No, I point to the poblem that we can not know, if something is objectively true, or if the term “objectively true” even makes sense. From what I learned about history, I have become wary o people who think to know the “objective truth”, the next step is too often slavery and murder.

        • What is up the emotionality and the supercillious replies to everyone who disagrees with you?

          Adherence to a 100% rational, testable, data based Government is impossible whether you are on the right, the left, the center, athiest, agnostic or religious. The minute you make a choice based on anything less than statistically valid data you’ve broken your model and therefore are governing by “faith”.

          Basically, due to the dearth of valid, incontrovertable data you’d be in governmental gridlock so fast your head would spin.

          All you guys are advocating for is “If you disagree with me then you shouldnt govern.” My pro life stance comes strictly from a rational thought process- am I still not allowed a say? I would guess no…

          • Valter Viglietti says:

            @Textpat: “My pro life stance comes strictly from a rational thought process- am I still not allowed a say?”

            I’d say “pro-life” (but it should really be called “pro-fetus”) stance is pretty emotional.
            Rationally, there’s no point in absolutely wanting another human life born: with 7 billions here, there’s more than enough. ;)
            But, funnily enough, everybody thinks their own stances are always rational – even when they’re NOT (see “Emotional Intelligence” by Daniel Goleman about this).

            Of course you’re allowed your say. :-)
            But that doesn’t mean your say is based on facts. A fact is, women have aborted since the dawn of time (we have proofs millennia old, at least), so you cannot avoid abortion – at most you can regulate it.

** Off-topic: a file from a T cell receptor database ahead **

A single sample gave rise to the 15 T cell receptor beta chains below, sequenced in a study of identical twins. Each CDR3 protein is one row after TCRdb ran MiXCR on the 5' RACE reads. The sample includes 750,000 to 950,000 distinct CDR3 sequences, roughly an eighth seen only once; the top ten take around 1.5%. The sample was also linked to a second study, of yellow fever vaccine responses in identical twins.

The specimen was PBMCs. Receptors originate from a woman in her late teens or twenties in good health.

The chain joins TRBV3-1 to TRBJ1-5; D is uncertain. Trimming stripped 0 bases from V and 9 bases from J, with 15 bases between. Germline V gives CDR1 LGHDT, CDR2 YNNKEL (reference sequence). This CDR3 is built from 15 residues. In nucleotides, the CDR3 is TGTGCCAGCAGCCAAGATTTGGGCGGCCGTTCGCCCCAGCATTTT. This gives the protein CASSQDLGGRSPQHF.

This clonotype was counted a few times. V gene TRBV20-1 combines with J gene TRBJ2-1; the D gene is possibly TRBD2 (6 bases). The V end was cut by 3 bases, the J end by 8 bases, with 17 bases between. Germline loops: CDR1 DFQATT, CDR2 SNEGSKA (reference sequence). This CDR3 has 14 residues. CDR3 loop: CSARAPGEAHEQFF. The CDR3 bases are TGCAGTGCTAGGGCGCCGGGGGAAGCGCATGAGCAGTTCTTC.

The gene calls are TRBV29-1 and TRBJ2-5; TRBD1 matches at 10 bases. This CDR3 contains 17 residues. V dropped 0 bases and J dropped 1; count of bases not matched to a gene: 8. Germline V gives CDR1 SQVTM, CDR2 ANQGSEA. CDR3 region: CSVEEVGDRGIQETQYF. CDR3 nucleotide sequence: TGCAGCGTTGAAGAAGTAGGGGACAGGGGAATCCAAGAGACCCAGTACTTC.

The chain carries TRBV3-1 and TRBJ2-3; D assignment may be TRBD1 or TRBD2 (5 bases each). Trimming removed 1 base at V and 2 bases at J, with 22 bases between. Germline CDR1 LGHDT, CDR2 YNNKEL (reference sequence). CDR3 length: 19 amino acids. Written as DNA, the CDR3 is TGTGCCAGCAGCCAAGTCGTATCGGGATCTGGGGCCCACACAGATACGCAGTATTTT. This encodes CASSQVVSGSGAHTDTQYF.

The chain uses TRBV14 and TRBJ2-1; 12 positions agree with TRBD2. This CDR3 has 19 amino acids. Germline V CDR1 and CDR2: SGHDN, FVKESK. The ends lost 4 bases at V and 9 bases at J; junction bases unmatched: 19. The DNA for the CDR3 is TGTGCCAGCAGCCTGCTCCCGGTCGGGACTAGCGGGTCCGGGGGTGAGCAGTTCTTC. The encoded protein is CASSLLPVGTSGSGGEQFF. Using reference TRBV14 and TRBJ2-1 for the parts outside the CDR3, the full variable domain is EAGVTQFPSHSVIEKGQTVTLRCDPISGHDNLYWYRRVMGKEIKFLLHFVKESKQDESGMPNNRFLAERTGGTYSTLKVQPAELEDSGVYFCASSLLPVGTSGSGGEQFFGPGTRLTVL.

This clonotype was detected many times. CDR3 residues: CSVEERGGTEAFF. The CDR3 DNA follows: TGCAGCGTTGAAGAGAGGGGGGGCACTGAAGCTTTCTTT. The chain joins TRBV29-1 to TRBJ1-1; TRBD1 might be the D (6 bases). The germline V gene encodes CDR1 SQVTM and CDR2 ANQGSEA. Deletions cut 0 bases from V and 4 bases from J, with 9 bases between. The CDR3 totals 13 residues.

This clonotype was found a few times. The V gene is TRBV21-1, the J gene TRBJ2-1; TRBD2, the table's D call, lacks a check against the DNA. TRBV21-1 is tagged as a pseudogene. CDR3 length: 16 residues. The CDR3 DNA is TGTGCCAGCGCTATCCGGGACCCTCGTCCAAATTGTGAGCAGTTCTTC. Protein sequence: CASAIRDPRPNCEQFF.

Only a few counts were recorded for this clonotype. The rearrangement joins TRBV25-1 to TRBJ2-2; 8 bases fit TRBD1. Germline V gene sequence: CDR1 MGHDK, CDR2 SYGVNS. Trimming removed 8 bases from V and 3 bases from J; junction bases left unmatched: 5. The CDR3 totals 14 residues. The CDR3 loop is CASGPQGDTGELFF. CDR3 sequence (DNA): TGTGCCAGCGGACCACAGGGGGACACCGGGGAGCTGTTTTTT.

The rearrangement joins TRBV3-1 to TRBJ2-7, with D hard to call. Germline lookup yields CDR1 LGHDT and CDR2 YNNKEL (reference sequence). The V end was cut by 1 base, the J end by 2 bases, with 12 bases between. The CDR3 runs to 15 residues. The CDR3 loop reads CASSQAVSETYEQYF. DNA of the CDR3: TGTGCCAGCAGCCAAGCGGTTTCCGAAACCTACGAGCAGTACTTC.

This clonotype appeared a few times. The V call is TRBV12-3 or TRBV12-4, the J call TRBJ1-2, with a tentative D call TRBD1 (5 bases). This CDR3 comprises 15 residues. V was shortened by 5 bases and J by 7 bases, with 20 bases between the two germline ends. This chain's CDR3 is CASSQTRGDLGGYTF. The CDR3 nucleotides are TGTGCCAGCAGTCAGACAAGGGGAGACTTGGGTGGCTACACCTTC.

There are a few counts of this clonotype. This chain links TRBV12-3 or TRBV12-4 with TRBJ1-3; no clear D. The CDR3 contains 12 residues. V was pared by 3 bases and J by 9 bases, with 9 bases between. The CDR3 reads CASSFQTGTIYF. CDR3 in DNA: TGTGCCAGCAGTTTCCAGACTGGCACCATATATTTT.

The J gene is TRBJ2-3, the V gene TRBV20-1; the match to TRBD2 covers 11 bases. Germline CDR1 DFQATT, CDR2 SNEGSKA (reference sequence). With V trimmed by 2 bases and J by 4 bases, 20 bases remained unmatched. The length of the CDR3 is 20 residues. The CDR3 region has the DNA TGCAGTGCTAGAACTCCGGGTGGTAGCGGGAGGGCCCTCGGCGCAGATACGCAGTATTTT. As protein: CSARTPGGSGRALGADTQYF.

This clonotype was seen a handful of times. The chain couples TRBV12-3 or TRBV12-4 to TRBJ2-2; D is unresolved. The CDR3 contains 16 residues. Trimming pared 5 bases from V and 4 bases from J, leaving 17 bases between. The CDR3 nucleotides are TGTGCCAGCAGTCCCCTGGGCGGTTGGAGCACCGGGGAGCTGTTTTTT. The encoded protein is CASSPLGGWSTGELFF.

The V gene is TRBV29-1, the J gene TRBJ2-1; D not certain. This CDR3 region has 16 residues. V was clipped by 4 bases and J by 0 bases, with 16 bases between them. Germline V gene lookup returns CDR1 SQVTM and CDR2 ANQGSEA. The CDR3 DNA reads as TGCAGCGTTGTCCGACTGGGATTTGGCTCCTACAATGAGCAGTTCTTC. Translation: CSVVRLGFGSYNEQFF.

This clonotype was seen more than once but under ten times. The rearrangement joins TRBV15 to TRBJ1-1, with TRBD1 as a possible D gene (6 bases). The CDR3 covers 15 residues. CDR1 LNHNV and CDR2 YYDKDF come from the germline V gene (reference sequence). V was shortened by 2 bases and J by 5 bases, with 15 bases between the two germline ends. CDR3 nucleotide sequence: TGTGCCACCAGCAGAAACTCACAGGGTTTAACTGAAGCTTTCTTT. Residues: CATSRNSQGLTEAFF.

Anything opposing this is just wishful thinking. And calling wishful thinking “rational” doesn’t make it any more real. :roll:

            • Logical Fallacies abound!

              I see Tu Quoque, Teleological Arguments, as well as the good old- “Everybody does it…”

          • Firstly, we already incorporate studies, data and research into our governing process all the time so the argument that it would cripple us is somewhat unfounded. I’m not asking that every level of bureaucracy suddenly become scientists, merely that they listen to the evidence provided from observation of what occurs.

            Everyone has their own moral systems and beliefs, personally I’m rather Utilitarian in this respect but to each his own. All I was advocating for was the proper separation of church and state which I was pretty sure we’d already agreed to do.

      • More inefficient than the current system which deadlocked the senate with filibusters based essentially on childish prattle between the two parties?

        In all honesty we’re screwed, I was just presenting my view of the ideal governance.

  11. John Schtoll says:

    I think the Democrats have been absolutely brilliant this election season, after all, they have a president who by all accounts have been pretty poor in managing the country, it appears people are much worse off then they were when he took office. YET, they have single handley focused on gaffs the Repubs have made on abortion and women to the extent no one cares about the economy.

    Think about this, this is a site for men by men, yet I haven’t seen a single article on how bad the economy is and how during this term men have lost jobs, lives etc from this presidents decisions, instead we get tons of articles on how THIS or THAT has effected women.